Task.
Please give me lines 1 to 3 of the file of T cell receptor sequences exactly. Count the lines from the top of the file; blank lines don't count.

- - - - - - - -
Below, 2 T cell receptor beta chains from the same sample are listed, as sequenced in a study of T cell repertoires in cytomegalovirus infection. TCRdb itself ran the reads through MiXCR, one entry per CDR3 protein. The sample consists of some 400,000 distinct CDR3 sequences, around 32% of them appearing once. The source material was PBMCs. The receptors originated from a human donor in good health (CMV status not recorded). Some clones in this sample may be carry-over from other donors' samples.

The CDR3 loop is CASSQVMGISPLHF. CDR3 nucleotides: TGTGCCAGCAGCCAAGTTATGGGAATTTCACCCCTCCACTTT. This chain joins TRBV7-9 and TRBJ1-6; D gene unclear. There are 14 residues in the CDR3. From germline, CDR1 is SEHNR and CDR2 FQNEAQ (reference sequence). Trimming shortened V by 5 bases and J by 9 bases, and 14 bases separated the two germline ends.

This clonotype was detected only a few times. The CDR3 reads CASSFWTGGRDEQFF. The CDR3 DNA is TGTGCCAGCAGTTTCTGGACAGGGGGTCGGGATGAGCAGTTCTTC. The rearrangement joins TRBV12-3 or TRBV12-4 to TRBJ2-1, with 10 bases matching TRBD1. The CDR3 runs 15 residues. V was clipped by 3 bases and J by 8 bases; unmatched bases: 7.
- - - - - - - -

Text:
Below, 2 T cell receptor beta chains from the same sample are listed, as sequenced in a study of T cell repertoires in cytomegalovirus infection. TCRdb itself ran the reads through MiXCR, one entry per CDR3 protein. The sample consists of some 400,000 distinct CDR3 sequences, around 32% of them appearing once. The source material was PBMCs. The receptors originated from a human donor in good health (CMV status not recorded). Some clones in this sample may be carry-over from other donors' samples.

The CDR3 loop is CASSQVMGISPLHF. CDR3 nucleotides: TGTGCCAGCAGCCAAGTTATGGGAATTTCACCCCTCCACTTT. This chain joins TRBV7-9 and TRBJ1-6; D gene unclear. There are 14 residues in the CDR3. From germline, CDR1 is SEHNR and CDR2 FQNEAQ (reference sequence). Trimming shortened V by 5 bases and J by 9 bases, and 14 bases separated the two germline ends.

This clonotype was detected only a few times. The CDR3 reads CASSFWTGGRDEQFF. The CDR3 DNA is TGTGCCAGCAGTTTCTGGACAGGGGGTCGGGATGAGCAGTTCTTC. The rearrangement joins TRBV12-3 or TRBV12-4 to TRBJ2-1, with 10 bases matching TRBD1. The CDR3 runs 15 residues. V was clipped by 3 bases and J by 8 bases; unmatched bases: 7.